Remarkable Women of Vienna
I am a Canadian-born opera singer, entrenched in the music of the great classical composers. So naturally I am drawn to the city of Vienna. During my happy relationship with the city, I have become familiar with details of the lives of some remarkable women in her history. Let us consider some of them as we celebrate women this March.
Bertha von Suttner (1843-1914)—She was the first woman to win a Nobel Peace Prize in 1905 for her untiring efforts to eliminate war from mankind’s set of options to solve political and religious differences. Born into a family of impoverished nobility, her fervent social conscience, lead her to write “Lay Down Your Arms”. The anti-war novel was a sensation. Its translation into forty-three languages made her famous the world over. During her extensive travels she even made two lengthy trips across the United States. Coincidentally, she had briefly been secretary to Mr. Alfred Nobel many years earlier but at that time it was love for a Viennese man that compelled her to leave Nobel’s employ in Paris and return hastily to Vienna. For all her efforts, her death on June 21, 1914, seven days before the shots at Sarajevo started the mobilization to World War I, presents humanity a stunning irony.
Anna Sacher, (1859-1930) — The simple young woman from Vienna’s working-class Second District, was the early executive director and CEO of the Hotel Sacher, Vienna’s number one hotel. With her inordinate energy and latent management skills she made her late husband’s hotel internationally famous, energetically marketing the Sachertorte into a gourmet favorite. Furthermore, she brought the tantalizing “chambre separée” or “separate room” to the hotel, whose idea originated in Paris. She smoked cigars, adored and bred Belgian bulldogs, often provoked the intimidation of her guests, which included an entire world of celebrities, diplomats, royalty, religious and leaders of culture.
Alma Rosé (1906-1944) — She was a violinist, born into musical aristocracy, her mother, the sister of Gustav Mahler, her father Arnold Rosé, one of the most impressive violinists in Central Europe and founder of the legendary Rosé String Quartet. After her failed marriage to a Czech violin superstar Vasa Prihoda, who expected her to relinquish her musical ambitions for traditional domestic life, she established and managed the “Vienna Waltzing Girls” that became the toast of Central Europe. It presented good music with femininity, humor and first-rate musicianship. Following Hitler’s invasion of Austria, she was caught by the Nazis and transported to Auschwitz. When the commandants learned that one of their prisoners was the famous Alma Rosé, they pressed her into service, as conductor of the camp-women’s orchestra. Through that, she was able to save the lives of many other women, some of whom are still alive today and honor her memory. Her sudden death in 1944 under mysterious circumstances is attributed most probably to typhus.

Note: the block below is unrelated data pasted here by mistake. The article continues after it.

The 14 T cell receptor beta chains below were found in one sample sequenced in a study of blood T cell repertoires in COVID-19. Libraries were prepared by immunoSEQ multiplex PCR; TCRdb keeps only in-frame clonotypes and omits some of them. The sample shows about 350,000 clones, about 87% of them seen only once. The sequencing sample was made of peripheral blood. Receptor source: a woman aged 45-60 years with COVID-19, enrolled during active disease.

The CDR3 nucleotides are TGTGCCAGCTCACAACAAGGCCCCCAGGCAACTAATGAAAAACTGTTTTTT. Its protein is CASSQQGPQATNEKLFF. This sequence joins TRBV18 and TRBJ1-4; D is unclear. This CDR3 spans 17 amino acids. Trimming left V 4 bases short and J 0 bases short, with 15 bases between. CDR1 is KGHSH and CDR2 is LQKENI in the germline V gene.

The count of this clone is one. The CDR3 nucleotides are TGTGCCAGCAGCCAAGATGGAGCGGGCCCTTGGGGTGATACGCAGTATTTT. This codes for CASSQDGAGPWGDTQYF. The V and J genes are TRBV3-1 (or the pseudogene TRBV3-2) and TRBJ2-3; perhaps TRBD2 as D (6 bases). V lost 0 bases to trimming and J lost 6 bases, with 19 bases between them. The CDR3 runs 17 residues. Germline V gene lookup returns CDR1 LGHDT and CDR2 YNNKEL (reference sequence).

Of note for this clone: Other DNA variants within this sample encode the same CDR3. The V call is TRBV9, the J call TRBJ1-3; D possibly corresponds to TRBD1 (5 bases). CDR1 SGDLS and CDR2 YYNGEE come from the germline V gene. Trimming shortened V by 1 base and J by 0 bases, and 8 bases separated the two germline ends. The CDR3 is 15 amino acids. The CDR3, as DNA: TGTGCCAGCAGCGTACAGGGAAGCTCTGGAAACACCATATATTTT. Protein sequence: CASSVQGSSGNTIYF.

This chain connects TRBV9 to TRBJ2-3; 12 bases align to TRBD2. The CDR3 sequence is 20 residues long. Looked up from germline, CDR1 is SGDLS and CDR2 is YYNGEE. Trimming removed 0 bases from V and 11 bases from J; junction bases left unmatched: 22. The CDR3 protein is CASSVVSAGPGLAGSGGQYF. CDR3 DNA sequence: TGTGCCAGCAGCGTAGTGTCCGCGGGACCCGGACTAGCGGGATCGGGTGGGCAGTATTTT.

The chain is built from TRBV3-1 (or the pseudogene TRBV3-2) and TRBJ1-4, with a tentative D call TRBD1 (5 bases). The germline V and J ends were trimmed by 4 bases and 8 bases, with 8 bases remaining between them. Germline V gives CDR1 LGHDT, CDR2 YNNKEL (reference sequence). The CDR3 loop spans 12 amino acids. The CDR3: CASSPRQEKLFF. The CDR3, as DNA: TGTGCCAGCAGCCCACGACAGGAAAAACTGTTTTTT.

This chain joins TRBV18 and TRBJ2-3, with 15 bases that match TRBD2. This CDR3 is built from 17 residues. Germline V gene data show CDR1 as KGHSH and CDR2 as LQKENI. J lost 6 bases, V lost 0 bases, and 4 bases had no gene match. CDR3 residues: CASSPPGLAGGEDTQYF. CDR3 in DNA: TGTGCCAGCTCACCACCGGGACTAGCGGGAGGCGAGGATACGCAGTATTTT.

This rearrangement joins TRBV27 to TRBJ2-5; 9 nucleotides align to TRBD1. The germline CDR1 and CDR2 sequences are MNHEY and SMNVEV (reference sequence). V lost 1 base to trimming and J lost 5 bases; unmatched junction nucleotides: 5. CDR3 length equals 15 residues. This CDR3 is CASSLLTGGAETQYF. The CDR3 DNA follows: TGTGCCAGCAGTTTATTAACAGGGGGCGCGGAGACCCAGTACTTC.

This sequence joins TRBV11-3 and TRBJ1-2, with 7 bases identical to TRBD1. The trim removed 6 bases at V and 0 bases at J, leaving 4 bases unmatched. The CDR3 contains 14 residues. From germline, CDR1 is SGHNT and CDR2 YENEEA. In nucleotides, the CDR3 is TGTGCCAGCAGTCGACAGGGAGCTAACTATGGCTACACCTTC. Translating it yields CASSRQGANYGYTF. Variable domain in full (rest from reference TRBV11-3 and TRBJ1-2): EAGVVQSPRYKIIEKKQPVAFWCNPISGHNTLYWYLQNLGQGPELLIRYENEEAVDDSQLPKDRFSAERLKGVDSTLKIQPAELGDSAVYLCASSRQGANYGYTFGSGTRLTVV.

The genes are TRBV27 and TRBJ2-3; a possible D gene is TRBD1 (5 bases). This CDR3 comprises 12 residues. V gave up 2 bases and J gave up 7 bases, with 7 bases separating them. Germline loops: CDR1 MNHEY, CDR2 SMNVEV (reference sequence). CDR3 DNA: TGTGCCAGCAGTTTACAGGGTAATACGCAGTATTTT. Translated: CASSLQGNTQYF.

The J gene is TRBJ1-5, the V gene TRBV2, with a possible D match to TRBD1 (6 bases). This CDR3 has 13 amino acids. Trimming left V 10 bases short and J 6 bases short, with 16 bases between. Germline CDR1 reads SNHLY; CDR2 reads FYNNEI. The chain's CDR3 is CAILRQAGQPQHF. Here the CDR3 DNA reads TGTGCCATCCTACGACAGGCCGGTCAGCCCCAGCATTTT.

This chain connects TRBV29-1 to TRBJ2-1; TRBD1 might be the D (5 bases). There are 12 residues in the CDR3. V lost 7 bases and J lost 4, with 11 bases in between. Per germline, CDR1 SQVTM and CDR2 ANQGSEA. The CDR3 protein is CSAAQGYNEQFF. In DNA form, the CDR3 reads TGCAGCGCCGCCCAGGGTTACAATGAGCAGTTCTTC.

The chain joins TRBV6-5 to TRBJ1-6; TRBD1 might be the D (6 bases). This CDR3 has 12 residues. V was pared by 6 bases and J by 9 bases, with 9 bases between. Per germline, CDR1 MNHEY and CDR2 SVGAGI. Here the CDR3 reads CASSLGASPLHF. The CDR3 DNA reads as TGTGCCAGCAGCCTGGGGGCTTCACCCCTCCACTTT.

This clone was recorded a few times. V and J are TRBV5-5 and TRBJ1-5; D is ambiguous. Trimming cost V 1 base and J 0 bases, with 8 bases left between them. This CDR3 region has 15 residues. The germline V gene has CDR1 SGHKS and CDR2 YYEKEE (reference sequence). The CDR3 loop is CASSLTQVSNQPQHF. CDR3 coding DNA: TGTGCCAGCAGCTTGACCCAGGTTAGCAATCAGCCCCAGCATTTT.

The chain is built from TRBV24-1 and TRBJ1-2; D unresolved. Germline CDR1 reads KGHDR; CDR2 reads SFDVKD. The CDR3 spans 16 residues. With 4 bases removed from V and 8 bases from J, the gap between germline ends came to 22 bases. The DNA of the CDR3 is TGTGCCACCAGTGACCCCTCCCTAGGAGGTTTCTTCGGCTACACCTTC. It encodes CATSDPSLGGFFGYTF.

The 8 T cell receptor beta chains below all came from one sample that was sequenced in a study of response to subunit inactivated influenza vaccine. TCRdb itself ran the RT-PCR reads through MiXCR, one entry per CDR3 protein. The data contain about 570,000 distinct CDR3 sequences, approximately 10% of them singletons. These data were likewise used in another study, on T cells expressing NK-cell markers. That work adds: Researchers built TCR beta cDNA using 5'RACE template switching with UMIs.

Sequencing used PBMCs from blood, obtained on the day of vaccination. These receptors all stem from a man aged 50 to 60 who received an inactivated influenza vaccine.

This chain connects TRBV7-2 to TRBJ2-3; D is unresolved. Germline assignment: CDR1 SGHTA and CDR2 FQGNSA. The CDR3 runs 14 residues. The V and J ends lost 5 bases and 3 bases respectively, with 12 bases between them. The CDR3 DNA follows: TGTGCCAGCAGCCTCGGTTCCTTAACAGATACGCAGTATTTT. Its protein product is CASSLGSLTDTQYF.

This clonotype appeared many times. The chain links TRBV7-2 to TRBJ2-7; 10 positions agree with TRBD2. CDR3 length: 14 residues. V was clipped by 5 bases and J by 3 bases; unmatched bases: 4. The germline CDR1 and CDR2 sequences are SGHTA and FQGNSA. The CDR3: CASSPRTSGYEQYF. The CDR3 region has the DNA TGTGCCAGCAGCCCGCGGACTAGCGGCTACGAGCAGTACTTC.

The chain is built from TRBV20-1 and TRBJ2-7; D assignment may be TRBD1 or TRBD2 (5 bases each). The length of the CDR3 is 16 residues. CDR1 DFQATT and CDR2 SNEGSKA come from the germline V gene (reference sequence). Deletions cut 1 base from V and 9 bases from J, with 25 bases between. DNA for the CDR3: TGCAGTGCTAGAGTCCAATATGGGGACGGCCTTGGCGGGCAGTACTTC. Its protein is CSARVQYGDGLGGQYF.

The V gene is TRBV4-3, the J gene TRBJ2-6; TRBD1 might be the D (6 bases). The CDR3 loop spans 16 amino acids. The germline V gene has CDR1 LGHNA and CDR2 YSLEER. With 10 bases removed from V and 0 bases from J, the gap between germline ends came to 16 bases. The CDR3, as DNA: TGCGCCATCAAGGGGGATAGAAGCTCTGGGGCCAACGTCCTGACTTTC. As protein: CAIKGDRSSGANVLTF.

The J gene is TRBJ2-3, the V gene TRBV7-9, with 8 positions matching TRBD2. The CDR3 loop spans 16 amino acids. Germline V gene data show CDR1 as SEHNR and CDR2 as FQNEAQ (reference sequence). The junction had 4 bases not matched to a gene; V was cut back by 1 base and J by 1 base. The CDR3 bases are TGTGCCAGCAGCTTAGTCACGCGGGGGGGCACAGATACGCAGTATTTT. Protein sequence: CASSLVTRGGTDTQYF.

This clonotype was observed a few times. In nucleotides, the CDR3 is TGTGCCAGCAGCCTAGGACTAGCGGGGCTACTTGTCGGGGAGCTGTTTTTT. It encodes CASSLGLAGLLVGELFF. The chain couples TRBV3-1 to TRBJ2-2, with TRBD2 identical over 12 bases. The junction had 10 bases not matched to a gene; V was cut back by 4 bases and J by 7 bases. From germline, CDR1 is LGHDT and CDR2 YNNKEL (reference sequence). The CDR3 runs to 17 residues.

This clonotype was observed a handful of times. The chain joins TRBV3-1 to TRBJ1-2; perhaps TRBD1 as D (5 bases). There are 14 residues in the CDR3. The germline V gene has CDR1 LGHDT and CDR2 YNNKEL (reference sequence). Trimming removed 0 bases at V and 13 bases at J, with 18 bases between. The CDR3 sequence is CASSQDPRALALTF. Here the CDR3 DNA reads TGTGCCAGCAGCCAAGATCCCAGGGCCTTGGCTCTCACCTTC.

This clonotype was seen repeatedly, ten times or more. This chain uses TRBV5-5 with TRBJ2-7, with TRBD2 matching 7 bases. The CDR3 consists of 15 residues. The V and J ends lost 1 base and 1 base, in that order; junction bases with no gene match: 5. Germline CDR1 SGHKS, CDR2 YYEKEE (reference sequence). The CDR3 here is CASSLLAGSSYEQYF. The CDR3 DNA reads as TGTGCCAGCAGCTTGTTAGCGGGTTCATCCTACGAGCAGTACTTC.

Fritzi Massary (1882-1969) — Born into a middle-class Jewish family, with her combination of irreverent Yiddish humor, and feminine elegance, she represented the “new” woman and became the greatest star of Operetta in Berlin and Vienna until she was forced to leave Europe in 1938. She was muse to many of the famous composers whose operettas we still love today. With her musical nuance, diction, sighs and asides rarely heard from less-daring performers, she took the stage and is still revered as the greatest of Europe’s performers from the era of the flowering of romantic musical theater. At the time of her death she was living within the rarified community of German and Austrian cultural ex-patriots in Beverly Hills.
Alma Mahler (1879-1964) — We know her as the widow of composer of Gustav Mahler and the embodiment of the notion of “muse” to great men. She had an indefinable capacity to seduce and encourage men of genius. As a 22-year-old inexperienced but formidably intelligent woman, she married the 41-year-old irascible composer and music director of the Vienna State Opera who proceeded to crush her musical ambitions. After Mahler’s death in 1911, she acquitted herself singly and enthusiastically around Vienna. She was briefly married to Walter Gropius, German architect, founder of the Bauhaus School of Art and Architecture, whose influence we see around us even today. At fifty, she married the writer/poet Franz Werfel, and it was after their dramatic escape on foot, over the Pyrenees Mountains from France into Spain that the Werfels finally found safety and freedom in Los Angeles. Werfel wrote his internationally famous novel “The Song of Bernadette,” recalling their escape route during the traumatic days he and Alma were awaiting exit visas from France. After Werfel’s death in 1945, she relocated to Manhattan and spent the remainder of her 84 years reliving her colorful cultural and romantic history for eager young admirers.#
Barbara Lowin is an opera singer who teaches voice at The City College of New York.